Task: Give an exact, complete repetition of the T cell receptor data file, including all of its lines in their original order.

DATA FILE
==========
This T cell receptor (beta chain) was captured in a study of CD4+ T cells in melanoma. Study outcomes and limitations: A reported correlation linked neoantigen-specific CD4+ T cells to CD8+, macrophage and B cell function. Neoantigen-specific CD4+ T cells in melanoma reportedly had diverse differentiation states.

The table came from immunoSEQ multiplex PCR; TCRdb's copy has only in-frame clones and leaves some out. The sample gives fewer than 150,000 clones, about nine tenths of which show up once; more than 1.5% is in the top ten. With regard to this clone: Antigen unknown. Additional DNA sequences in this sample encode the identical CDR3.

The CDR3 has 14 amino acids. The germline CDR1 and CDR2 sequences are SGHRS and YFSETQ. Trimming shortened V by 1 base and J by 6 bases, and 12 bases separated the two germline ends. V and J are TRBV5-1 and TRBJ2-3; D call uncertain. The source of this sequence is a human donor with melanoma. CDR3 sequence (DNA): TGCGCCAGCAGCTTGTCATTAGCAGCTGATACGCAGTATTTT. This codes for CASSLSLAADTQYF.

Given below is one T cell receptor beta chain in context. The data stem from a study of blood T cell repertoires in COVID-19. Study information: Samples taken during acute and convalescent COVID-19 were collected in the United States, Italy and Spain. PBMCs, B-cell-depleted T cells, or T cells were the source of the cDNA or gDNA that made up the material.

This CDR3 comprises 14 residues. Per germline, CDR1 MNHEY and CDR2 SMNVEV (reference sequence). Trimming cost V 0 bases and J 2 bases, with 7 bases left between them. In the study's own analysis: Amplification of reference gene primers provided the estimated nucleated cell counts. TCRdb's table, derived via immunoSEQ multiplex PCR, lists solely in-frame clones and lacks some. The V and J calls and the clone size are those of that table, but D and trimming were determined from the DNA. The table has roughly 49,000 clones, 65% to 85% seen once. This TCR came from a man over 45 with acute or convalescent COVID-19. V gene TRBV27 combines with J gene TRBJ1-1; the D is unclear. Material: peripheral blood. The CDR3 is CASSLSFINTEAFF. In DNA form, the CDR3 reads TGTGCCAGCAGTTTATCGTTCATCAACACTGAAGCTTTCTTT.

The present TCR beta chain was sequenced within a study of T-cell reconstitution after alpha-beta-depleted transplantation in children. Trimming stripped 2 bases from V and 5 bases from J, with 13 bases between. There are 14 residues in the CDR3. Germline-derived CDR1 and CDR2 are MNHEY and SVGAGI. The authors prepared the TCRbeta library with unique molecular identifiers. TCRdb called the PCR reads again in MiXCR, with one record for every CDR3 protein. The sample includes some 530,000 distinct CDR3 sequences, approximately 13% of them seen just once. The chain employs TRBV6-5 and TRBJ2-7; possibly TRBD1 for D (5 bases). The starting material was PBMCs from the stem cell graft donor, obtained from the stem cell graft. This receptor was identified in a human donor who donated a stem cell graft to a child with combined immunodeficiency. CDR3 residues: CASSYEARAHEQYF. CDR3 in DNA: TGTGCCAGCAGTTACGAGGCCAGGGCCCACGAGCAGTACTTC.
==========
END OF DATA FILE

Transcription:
This T cell receptor (beta chain) was captured in a study of CD4+ T cells in melanoma. Study outcomes and limitations: A reported correlation linked neoantigen-specific CD4+ T cells to CD8+, macrophage and B cell function. Neoantigen-specific CD4+ T cells in melanoma reportedly had diverse differentiation states.

The table came from immunoSEQ multiplex PCR; TCRdb's copy has only in-frame clones and leaves some out. The sample gives fewer than 150,000 clones, about nine tenths of which show up once; more than 1.5% is in the top ten. With regard to this clone: Antigen unknown. Additional DNA sequences in this sample encode the identical CDR3.

The CDR3 has 14 amino acids. The germline CDR1 and CDR2 sequences are SGHRS and YFSETQ. Trimming shortened V by 1 base and J by 6 bases, and 12 bases separated the two germline ends. V and J are TRBV5-1 and TRBJ2-3; D call uncertain. The source of this sequence is a human donor with melanoma. CDR3 sequence (DNA): TGCGCCAGCAGCTTGTCATTAGCAGCTGATACGCAGTATTTT. This codes for CASSLSLAADTQYF.

Given below is one T cell receptor beta chain in context. The data stem from a study of blood T cell repertoires in COVID-19. Study information: Samples taken during acute and convalescent COVID-19 were collected in the United States, Italy and Spain. PBMCs, B-cell-depleted T cells, or T cells were the source of the cDNA or gDNA that made up the material.

This CDR3 comprises 14 residues. Per germline, CDR1 MNHEY and CDR2 SMNVEV (reference sequence). Trimming cost V 0 bases and J 2 bases, with 7 bases left between them. In the study's own analysis: Amplification of reference gene primers provided the estimated nucleated cell counts. TCRdb's table, derived via immunoSEQ multiplex PCR, lists solely in-frame clones and lacks some. The V and J calls and the clone size are those of that table, but D and trimming were determined from the DNA. The table has roughly 49,000 clones, 65% to 85% seen once. This TCR came from a man over 45 with acute or convalescent COVID-19. V gene TRBV27 combines with J gene TRBJ1-1; the D is unclear. Material: peripheral blood. The CDR3 is CASSLSFINTEAFF. In DNA form, the CDR3 reads TGTGCCAGCAGTTTATCGTTCATCAACACTGAAGCTTTCTTT.

The present TCR beta chain was sequenced within a study of T-cell reconstitution after alpha-beta-depleted transplantation in children. Trimming stripped 2 bases from V and 5 bases from J, with 13 bases between. There are 14 residues in the CDR3. Germline-derived CDR1 and CDR2 are MNHEY and SVGAGI. The authors prepared the TCRbeta library with unique molecular identifiers. TCRdb called the PCR reads again in MiXCR, with one record for every CDR3 protein. The sample includes some 530,000 distinct CDR3 sequences, approximately 13% of them seen just once. The chain employs TRBV6-5 and TRBJ2-7; possibly TRBD1 for D (5 bases). The starting material was PBMCs from the stem cell graft donor, obtained from the stem cell graft. This receptor was identified in a human donor who donated a stem cell graft to a child with combined immunodeficiency. CDR3 residues: CASSYEARAHEQYF. CDR3 in DNA: TGTGCCAGCAGTTACGAGGCCAGGGCCCACGAGCAGTACTTC.